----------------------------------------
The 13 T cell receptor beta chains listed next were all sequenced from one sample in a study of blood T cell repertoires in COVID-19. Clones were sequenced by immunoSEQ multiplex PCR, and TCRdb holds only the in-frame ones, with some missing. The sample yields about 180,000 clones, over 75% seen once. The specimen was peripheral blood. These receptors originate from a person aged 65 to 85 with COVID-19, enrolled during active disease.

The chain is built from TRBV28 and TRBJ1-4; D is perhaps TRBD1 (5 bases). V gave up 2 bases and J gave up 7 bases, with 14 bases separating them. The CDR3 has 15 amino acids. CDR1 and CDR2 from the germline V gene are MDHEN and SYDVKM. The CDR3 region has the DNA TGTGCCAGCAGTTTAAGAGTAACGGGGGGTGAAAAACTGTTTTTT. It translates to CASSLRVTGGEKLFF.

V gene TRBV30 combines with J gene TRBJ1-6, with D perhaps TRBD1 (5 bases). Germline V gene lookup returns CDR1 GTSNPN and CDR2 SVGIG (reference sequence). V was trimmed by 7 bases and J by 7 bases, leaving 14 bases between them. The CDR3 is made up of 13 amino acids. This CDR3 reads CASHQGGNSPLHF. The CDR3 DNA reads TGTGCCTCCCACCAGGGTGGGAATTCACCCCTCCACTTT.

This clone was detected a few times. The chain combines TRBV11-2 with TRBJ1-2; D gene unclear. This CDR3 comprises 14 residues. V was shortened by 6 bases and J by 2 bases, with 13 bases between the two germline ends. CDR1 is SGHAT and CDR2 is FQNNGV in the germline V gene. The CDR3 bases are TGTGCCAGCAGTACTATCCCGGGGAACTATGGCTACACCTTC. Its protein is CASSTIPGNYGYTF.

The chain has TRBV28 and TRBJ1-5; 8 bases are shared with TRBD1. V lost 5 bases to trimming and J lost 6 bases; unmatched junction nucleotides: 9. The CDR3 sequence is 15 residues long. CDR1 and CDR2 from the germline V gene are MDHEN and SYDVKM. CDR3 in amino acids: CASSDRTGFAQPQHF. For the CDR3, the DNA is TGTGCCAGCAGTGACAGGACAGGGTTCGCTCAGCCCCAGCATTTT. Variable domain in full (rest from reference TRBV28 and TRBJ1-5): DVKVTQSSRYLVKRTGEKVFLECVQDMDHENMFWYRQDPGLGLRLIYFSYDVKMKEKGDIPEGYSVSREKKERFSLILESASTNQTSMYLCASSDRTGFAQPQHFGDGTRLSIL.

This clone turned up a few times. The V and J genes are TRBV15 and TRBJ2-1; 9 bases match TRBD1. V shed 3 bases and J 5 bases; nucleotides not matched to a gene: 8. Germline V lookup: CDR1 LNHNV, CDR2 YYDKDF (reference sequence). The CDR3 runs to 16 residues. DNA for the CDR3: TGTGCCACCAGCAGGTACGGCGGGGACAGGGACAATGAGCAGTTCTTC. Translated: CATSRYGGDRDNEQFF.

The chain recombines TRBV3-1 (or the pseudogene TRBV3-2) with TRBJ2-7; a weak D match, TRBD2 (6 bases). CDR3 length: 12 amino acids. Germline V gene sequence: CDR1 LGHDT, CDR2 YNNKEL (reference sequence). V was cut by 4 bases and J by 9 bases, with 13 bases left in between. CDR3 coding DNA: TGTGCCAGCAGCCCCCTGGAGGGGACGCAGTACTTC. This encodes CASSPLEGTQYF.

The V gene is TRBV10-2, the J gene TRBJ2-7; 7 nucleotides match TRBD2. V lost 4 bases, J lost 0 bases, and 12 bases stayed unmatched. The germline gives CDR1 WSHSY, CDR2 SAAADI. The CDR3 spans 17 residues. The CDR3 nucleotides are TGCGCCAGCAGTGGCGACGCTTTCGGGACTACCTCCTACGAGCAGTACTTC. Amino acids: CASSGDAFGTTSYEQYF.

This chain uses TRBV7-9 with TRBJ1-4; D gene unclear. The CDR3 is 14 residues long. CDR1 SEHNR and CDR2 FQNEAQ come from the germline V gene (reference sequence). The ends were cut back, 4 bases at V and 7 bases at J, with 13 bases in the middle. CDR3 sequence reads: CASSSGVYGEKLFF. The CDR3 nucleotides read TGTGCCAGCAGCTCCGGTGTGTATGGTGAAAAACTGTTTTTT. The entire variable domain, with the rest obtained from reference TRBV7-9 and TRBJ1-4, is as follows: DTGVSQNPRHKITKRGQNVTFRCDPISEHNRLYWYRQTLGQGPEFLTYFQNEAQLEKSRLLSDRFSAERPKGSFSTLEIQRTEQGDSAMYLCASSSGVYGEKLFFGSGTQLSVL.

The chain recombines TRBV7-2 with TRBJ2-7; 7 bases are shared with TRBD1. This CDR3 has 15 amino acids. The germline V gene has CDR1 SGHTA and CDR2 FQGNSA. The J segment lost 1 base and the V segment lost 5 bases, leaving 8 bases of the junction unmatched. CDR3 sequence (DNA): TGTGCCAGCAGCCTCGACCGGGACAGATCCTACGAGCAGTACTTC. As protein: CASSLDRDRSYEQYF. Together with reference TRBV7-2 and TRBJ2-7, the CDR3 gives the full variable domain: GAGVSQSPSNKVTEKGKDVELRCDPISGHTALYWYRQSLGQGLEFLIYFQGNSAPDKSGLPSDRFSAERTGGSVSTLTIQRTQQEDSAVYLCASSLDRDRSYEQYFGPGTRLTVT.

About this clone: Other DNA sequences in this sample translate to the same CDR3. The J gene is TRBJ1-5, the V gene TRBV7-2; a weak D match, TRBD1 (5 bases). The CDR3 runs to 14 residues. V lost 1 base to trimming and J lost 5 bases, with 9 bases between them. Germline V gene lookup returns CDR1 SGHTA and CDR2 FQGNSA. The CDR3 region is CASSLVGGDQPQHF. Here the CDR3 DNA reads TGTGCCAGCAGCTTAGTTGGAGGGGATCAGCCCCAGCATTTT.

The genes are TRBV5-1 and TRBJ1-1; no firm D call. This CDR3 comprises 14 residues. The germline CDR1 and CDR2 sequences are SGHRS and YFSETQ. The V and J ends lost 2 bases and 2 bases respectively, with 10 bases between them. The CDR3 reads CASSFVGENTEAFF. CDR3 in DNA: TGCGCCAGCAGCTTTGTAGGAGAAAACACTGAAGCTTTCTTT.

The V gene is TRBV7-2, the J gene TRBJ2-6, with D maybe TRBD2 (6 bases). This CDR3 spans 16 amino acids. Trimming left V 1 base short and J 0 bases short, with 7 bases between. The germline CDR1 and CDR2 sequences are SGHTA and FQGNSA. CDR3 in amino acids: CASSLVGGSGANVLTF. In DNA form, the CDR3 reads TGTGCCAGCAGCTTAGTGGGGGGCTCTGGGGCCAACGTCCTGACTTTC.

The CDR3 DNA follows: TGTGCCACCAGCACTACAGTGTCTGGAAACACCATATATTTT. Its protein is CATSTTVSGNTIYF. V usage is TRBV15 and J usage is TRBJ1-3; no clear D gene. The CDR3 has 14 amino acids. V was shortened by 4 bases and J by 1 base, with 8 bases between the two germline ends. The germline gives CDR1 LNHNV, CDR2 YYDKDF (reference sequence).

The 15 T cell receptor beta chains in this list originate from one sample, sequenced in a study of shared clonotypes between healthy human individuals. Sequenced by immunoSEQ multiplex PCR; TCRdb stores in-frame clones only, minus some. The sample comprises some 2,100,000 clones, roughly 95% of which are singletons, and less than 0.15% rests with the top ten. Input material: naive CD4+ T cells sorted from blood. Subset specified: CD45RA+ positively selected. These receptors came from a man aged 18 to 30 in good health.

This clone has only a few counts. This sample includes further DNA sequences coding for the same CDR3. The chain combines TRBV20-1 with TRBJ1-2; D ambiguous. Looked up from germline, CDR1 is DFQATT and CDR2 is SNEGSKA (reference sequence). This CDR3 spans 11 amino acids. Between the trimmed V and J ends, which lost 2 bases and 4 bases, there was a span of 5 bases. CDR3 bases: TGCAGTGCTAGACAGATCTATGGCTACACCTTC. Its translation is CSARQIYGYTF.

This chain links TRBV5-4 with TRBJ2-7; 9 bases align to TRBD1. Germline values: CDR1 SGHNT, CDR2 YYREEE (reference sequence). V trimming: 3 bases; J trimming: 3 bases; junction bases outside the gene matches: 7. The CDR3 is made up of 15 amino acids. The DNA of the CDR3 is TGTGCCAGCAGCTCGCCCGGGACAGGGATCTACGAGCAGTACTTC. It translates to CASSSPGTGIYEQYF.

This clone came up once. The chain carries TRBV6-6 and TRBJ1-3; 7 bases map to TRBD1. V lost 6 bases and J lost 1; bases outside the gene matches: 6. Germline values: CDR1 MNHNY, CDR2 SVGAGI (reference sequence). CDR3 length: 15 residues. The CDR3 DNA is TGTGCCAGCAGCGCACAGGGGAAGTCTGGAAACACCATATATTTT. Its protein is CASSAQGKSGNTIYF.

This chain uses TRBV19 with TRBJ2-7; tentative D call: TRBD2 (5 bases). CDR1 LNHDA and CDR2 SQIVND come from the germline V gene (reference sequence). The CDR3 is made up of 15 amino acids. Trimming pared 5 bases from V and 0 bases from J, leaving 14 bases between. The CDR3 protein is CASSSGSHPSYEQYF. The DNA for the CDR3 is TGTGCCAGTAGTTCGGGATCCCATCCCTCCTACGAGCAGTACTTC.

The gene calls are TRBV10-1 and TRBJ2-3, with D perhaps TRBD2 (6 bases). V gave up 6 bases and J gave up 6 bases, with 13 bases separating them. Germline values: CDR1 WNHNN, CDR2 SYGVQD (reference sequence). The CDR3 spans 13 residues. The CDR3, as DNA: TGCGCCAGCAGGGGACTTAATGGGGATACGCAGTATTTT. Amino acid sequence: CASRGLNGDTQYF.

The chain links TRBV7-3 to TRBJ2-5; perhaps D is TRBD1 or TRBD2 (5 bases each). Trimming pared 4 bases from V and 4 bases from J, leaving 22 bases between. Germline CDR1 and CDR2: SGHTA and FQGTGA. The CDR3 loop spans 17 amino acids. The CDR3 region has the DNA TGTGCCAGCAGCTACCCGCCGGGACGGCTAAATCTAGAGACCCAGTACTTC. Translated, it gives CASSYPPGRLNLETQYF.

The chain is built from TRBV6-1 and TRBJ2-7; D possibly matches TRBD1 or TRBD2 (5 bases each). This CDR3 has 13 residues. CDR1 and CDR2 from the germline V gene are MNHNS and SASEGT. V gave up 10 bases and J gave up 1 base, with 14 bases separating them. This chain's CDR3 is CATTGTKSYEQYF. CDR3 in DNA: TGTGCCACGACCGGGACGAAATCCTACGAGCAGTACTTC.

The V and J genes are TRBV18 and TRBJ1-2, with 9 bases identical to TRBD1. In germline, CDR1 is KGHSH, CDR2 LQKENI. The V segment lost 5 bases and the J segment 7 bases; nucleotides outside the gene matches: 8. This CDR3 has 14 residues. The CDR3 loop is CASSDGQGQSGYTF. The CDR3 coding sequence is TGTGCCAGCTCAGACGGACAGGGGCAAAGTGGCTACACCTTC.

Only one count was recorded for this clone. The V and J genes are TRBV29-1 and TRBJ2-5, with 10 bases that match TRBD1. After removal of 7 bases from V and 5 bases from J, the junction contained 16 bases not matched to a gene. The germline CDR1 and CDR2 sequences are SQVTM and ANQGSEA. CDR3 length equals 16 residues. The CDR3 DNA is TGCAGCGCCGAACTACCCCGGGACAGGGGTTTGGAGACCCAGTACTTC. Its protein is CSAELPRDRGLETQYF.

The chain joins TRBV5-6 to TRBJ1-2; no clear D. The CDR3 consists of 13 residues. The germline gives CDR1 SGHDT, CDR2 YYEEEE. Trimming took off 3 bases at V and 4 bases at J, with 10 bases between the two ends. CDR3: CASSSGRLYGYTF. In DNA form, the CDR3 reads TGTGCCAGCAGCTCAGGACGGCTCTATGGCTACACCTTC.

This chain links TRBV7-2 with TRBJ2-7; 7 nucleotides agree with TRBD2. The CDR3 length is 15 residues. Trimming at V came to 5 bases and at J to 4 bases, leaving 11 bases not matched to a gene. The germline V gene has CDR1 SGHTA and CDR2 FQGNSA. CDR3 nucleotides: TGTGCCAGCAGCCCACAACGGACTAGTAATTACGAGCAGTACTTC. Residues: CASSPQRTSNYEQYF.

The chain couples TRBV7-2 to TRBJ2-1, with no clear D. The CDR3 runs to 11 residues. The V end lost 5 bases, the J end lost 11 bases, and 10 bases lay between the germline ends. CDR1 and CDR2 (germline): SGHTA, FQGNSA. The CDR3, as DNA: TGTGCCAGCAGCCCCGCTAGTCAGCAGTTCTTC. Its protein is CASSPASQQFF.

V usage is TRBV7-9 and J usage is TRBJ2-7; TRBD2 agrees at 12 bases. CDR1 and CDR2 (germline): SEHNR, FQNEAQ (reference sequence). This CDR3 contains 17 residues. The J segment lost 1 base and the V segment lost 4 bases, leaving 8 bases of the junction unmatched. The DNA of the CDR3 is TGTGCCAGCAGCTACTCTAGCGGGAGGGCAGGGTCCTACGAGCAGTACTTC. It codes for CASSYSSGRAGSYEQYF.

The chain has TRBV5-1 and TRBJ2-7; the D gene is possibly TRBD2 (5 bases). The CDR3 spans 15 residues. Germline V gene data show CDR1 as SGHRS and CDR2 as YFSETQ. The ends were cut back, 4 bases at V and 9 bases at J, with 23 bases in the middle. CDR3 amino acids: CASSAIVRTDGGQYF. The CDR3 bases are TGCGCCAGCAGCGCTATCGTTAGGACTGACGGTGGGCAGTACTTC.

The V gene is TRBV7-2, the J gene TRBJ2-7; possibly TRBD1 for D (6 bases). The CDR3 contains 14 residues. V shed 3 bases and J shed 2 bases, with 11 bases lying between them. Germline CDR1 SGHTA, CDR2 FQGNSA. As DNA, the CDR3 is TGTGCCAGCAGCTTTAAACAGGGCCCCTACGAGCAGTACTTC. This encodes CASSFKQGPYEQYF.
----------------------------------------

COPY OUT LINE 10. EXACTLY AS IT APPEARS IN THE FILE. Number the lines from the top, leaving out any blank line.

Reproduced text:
The chain recombines TRBV7-2 with TRBJ2-7; 7 bases are shared with TRBD1. This CDR3 has 15 amino acids. The germline V gene has CDR1 SGHTA and CDR2 FQGNSA. The J segment lost 1 base and the V segment lost 5 bases, leaving 8 bases of the junction unmatched. CDR3 sequence (DNA): TGTGCCAGCAGCCTCGACCGGGACAGATCCTACGAGCAGTACTTC. As protein: CASSLDRDRSYEQYF. Together with reference TRBV7-2 and TRBJ2-7, the CDR3 gives the full variable domain: GAGVSQSPSNKVTEKGKDVELRCDPISGHTALYWYRQSLGQGLEFLIYFQGNSAPDKSGLPSDRFSAERTGGSVSTLTIQRTQQEDSAVYLCASSLDRDRSYEQYFGPGTRLTVT.